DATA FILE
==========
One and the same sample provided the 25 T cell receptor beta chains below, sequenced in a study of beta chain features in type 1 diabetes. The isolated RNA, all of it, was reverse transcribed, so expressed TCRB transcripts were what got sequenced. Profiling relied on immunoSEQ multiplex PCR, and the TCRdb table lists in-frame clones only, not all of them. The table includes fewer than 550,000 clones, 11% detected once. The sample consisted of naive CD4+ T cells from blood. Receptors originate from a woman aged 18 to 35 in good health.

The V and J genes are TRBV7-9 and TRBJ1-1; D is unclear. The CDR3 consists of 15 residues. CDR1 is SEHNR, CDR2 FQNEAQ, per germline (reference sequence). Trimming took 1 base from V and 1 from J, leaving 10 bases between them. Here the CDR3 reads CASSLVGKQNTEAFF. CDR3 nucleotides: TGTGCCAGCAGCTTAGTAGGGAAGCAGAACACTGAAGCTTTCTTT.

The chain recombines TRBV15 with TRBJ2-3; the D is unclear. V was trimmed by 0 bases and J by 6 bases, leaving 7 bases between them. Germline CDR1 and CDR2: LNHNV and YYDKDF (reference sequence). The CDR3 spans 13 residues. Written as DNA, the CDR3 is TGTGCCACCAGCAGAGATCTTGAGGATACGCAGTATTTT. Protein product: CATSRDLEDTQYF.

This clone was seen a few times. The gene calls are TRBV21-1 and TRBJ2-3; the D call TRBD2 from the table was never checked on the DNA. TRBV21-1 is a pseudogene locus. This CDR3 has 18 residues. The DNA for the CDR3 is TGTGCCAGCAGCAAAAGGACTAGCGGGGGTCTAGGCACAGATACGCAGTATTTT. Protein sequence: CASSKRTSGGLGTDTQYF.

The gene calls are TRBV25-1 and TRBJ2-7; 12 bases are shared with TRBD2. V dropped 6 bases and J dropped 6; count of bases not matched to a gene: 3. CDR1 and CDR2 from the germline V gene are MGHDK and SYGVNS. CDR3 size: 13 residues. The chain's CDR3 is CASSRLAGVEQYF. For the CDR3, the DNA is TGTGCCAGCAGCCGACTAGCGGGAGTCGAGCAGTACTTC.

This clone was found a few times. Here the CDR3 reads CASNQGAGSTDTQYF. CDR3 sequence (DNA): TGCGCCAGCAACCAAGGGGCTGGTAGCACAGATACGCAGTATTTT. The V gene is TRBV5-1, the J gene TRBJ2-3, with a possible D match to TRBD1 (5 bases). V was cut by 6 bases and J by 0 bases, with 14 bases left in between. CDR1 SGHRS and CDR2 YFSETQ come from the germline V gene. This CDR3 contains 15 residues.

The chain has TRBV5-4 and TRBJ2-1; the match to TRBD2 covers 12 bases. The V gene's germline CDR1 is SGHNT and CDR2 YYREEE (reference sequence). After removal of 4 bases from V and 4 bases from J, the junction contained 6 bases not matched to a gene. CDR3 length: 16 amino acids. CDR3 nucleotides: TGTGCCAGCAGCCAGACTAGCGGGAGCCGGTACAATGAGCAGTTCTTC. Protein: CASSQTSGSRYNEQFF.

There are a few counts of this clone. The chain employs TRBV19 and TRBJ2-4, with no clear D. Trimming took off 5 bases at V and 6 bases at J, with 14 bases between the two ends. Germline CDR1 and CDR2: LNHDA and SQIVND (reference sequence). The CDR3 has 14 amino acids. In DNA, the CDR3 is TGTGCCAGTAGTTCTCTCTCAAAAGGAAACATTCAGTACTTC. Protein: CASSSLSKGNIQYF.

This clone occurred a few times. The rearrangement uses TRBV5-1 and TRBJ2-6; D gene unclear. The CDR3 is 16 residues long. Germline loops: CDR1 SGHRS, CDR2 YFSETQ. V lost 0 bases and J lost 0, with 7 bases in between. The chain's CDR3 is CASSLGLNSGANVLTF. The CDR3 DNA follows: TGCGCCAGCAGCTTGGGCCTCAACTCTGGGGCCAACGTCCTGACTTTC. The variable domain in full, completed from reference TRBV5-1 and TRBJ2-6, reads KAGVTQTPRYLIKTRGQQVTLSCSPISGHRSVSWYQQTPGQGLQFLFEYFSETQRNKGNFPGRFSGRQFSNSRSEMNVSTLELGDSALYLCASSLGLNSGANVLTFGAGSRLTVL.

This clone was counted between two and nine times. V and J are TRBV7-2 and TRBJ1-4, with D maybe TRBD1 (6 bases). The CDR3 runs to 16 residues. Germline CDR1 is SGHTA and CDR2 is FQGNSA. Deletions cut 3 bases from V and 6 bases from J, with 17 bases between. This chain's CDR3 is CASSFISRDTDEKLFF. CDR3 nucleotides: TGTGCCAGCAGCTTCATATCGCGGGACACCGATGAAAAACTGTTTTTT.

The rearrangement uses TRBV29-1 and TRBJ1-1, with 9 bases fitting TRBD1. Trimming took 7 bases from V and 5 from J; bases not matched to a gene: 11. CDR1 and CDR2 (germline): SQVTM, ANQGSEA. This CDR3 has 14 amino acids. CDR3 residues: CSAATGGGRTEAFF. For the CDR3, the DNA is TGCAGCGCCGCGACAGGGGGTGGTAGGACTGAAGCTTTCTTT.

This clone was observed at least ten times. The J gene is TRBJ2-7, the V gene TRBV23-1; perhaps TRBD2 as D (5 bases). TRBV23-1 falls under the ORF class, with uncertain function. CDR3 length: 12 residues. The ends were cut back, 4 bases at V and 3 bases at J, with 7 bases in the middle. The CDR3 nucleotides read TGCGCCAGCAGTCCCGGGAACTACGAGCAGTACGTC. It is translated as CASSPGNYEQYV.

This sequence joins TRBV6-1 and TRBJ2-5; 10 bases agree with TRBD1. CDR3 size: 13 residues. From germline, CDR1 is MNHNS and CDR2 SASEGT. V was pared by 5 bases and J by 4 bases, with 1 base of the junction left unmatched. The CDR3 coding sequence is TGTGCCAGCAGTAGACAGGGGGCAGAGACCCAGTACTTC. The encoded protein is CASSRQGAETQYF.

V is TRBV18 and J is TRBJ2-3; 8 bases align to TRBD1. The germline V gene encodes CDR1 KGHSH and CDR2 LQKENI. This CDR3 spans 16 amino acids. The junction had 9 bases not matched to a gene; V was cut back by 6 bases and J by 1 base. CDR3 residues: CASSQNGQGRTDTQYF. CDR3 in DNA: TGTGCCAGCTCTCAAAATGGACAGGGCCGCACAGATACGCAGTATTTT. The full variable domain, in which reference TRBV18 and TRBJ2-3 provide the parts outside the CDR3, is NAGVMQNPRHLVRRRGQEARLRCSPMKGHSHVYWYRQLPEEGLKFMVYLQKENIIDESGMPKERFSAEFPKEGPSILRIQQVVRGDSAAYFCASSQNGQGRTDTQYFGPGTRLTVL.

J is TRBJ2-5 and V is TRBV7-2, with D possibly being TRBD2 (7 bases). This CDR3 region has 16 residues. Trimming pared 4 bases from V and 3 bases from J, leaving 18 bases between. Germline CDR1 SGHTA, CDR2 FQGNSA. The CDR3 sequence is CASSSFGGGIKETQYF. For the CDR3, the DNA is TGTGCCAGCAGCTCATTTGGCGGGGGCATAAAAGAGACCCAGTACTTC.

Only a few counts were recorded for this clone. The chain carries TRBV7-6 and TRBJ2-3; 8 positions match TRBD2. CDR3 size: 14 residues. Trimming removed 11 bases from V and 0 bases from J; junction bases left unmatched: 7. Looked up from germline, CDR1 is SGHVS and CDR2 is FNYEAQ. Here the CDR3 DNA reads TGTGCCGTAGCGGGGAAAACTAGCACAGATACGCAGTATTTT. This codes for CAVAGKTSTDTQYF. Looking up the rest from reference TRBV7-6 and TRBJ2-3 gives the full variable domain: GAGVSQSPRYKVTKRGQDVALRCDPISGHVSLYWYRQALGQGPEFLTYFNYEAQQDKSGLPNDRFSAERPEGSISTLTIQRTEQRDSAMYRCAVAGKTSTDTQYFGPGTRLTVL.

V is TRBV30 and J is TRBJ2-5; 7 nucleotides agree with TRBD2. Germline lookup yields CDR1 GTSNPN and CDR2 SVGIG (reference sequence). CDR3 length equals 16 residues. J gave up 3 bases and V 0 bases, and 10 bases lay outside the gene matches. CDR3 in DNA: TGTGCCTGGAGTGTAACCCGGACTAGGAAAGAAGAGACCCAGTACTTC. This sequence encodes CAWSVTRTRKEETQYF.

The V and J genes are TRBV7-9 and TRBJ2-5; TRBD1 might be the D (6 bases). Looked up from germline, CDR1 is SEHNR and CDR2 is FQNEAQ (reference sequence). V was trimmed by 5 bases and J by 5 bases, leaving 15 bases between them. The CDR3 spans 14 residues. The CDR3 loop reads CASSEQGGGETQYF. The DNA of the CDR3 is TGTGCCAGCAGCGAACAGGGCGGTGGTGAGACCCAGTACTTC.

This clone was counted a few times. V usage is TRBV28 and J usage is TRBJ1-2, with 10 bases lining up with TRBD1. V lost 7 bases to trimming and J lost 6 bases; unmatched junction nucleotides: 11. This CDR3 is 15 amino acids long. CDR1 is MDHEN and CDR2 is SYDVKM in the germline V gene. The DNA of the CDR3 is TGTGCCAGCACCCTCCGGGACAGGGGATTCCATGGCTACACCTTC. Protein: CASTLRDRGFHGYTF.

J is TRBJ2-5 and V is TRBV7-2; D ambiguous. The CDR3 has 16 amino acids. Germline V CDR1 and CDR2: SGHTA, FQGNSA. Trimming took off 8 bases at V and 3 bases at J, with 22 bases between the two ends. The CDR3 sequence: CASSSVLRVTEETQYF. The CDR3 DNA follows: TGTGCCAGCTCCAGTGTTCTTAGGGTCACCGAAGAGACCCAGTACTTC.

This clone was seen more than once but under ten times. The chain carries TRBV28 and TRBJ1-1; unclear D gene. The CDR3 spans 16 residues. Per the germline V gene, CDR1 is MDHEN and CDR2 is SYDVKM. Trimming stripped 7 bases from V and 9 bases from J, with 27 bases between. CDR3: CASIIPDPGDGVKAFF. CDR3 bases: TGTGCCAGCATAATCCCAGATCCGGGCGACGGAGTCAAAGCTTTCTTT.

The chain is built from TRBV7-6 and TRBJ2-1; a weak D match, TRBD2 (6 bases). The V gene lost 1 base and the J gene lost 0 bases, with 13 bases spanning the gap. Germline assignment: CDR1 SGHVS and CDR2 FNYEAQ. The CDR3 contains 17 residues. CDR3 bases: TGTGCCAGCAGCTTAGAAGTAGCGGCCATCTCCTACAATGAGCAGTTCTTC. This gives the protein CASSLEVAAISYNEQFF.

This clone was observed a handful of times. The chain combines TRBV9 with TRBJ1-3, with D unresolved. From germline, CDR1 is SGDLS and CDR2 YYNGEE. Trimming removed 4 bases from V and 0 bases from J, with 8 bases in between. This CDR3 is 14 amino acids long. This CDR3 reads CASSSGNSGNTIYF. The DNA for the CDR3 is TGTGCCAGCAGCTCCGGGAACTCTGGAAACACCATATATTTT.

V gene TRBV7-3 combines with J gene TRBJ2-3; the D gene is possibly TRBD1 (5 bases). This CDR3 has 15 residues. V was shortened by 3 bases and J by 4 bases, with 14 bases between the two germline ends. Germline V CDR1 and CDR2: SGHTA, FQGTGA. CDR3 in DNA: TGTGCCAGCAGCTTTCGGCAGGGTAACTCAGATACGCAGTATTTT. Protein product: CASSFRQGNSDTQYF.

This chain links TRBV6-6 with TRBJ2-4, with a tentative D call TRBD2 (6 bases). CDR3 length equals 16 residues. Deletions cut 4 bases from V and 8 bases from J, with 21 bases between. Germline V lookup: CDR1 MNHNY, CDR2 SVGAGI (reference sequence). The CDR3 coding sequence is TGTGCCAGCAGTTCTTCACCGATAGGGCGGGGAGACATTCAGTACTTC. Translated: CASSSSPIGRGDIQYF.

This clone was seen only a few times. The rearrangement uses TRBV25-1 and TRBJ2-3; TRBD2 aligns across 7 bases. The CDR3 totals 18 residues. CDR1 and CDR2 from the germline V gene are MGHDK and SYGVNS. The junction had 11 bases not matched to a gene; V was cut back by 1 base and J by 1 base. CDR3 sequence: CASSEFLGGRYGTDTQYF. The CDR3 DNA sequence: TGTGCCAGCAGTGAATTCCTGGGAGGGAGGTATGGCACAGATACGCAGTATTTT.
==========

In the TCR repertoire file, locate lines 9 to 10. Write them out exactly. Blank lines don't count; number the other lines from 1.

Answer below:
This clone occurred a few times. The rearrangement uses TRBV5-1 and TRBJ2-6; D gene unclear. The CDR3 is 16 residues long. Germline loops: CDR1 SGHRS, CDR2 YFSETQ. V lost 0 bases and J lost 0, with 7 bases in between. The chain's CDR3 is CASSLGLNSGANVLTF. The CDR3 DNA follows: TGCGCCAGCAGCTTGGGCCTCAACTCTGGGGCCAACGTCCTGACTTTC. The variable domain in full, completed from reference TRBV5-1 and TRBJ2-6, reads KAGVTQTPRYLIKTRGQQVTLSCSPISGHRSVSWYQQTPGQGLQFLFEYFSETQRNKGNFPGRFSGRQFSNSRSEMNVSTLELGDSALYLCASSLGLNSGANVLTFGAGSRLTVL.

This clone was counted between two and nine times. V and J are TRBV7-2 and TRBJ1-4, with D maybe TRBD1 (6 bases). The CDR3 runs to 16 residues. Germline CDR1 is SGHTA and CDR2 is FQGNSA. Deletions cut 3 bases from V and 6 bases from J, with 17 bases between. This chain's CDR3 is CASSFISRDTDEKLFF. CDR3 nucleotides: TGTGCCAGCAGCTTCATATCGCGGGACACCGATGAAAAACTGTTTTTT.